New ACCP guidelines for the treatment of unexplained chronic cough (March 2016)

The American College of Chest Physicians has published new guidelines for the treatment of unexplained chronic cough (defined as cough >8 weeks' duration that is unexplained after systematic investigation and treatment) [39]. The guidelines newly include a suggestion for a therapeutic trial of gabapentin (a central inhibitor of neurotransmitter release). Due to the known adverse effects of gabapentin (eg, somnolence, weakness, diarrhea, and nausea), the initial dose should be 300 mg daily, which can be gradually increased as tolerated to a maximum dose of 900 mg twice daily. (See "Treatment of subacute and chronic cough in adults", section on 'Gabapentin and pregabalin'.)

Treatment of unexplained chronic cough with pregabalin (March 2016)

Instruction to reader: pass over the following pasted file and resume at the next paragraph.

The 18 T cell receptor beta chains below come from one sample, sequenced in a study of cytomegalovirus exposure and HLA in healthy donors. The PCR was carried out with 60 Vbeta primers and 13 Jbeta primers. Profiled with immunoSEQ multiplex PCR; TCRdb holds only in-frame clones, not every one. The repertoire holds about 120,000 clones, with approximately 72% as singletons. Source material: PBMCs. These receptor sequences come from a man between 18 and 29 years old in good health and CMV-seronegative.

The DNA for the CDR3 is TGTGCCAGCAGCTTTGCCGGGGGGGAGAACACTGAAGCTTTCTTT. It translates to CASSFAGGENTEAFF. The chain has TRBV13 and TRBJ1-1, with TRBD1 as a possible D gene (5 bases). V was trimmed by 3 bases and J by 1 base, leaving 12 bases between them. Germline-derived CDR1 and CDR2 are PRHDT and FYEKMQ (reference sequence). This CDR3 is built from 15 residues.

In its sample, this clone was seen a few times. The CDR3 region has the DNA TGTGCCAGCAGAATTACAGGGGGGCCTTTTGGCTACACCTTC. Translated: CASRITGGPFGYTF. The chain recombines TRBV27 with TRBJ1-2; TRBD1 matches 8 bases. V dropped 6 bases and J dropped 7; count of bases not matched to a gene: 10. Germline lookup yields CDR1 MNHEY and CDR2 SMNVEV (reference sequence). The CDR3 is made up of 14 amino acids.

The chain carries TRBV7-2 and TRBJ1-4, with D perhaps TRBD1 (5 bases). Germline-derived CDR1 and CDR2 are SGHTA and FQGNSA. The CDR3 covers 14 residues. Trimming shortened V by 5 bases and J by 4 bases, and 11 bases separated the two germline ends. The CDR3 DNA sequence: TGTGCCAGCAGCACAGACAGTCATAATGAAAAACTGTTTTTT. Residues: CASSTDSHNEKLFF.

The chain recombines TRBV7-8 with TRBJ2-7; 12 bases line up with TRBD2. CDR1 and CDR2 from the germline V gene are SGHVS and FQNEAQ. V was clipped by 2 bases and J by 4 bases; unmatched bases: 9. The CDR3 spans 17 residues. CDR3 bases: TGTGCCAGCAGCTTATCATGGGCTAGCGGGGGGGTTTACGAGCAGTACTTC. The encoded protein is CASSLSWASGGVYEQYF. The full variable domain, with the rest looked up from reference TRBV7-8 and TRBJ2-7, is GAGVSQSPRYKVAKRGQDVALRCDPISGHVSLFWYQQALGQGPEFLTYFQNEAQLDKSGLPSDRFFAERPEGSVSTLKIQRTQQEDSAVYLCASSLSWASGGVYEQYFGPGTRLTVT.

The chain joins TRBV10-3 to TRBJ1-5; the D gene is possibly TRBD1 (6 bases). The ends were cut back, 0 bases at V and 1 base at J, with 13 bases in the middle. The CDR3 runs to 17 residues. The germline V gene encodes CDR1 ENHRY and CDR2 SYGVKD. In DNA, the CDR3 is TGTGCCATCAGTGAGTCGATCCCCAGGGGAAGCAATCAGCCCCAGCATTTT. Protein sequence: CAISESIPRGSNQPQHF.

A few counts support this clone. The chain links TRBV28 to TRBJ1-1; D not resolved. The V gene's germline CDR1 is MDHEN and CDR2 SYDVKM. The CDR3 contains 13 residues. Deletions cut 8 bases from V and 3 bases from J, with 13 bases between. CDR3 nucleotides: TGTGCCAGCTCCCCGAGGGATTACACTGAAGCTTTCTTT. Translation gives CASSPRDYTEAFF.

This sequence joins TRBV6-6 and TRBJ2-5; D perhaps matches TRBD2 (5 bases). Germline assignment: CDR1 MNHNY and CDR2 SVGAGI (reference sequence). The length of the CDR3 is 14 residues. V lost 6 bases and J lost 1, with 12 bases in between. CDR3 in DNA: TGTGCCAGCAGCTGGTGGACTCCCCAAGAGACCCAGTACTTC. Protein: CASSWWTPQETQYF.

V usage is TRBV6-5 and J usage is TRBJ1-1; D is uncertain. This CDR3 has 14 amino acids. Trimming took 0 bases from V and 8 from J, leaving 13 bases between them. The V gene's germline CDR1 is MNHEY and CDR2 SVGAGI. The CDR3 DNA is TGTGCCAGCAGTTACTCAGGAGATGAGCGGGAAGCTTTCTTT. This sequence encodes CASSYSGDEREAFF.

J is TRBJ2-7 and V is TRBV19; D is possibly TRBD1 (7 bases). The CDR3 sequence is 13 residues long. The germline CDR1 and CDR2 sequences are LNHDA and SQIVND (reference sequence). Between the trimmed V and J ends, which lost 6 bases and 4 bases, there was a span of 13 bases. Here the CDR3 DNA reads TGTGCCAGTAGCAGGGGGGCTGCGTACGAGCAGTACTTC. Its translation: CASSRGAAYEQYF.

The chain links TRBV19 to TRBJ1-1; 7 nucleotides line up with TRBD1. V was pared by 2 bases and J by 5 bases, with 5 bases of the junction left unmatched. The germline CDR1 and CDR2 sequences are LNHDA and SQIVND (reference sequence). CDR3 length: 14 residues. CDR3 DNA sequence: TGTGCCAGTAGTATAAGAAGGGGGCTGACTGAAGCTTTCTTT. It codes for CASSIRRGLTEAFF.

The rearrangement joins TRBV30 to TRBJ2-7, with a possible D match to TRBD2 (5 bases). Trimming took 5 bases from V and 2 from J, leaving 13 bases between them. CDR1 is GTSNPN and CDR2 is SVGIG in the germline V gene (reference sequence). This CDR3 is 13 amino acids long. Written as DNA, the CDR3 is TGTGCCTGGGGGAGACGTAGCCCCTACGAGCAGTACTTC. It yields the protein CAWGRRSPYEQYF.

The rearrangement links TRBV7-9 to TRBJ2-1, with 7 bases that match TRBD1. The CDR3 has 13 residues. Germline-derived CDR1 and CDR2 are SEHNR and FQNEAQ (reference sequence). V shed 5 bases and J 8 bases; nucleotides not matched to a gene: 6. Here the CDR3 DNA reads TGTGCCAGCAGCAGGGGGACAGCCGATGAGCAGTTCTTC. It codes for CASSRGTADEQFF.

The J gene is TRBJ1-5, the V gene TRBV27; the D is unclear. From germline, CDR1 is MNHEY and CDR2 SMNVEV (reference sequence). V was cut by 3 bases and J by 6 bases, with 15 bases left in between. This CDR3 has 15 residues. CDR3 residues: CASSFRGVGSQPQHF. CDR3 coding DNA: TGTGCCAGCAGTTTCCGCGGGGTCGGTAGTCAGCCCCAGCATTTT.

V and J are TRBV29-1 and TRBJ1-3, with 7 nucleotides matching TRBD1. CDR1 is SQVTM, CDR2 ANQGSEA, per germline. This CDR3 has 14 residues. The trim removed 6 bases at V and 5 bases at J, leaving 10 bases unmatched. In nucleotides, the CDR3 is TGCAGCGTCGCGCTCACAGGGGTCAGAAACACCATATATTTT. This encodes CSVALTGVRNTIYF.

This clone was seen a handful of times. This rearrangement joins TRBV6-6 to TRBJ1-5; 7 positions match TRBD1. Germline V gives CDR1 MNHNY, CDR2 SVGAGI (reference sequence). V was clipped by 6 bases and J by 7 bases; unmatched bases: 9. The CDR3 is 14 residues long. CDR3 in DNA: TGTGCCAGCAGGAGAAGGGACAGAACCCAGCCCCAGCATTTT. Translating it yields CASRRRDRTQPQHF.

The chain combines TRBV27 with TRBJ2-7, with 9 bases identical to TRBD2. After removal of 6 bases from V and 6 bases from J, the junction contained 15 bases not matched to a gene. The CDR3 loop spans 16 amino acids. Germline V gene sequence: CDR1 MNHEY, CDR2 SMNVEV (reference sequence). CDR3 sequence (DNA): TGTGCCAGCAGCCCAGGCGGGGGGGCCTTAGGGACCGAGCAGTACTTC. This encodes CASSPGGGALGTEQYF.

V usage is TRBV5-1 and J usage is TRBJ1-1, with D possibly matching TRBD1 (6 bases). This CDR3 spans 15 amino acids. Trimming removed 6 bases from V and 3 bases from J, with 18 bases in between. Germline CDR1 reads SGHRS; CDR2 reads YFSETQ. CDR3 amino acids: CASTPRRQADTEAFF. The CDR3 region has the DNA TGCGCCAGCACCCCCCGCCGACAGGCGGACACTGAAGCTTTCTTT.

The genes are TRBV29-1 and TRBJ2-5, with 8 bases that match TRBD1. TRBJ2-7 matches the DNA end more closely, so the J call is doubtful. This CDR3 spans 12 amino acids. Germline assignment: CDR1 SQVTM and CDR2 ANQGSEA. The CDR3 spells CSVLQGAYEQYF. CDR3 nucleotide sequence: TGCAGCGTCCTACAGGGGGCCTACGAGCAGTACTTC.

Like gabapentin, pregabalin is thought to act centrally to inhibit neurotransmitter release. Evidence for its use in chronic cough comes from a randomized trial in which 40 adults with chronic refractory cough were assigned to take pregabalin daily or placebo combined with speech pathology treatment for 14 weeks [40]. Baseline cough frequency was 24 coughs/hour in both groups; spirometry was normal. Both groups experienced a reduction in cough severity and cough frequency, and improvements in cough-related quality of life (QOL). The pregabalin group experienced greater improvement in cough severity and QOL. Adverse effects in the pregabalin group included dizziness in 45 percent and cognitive changes in 30 percent, although these did not lead to discontinuation of the study drug. Four weeks after withdrawal of study medication, there was no deterioration in symptom control. To minimize sedation and dizziness, pregabalin is initiated at a low dose and gradually increased as tolerated over a week. Of note, the American College of Chest Physicians (ACCP) guidelines do not include pregabalin because this study was published after the guidelines were prepared. (See "Treatment of subacute and chronic cough in adults", section on 'Gabapentin and pregabalin'.)

Nontuberculous mycobacteria in patients with cystic fibrosis (February 2016)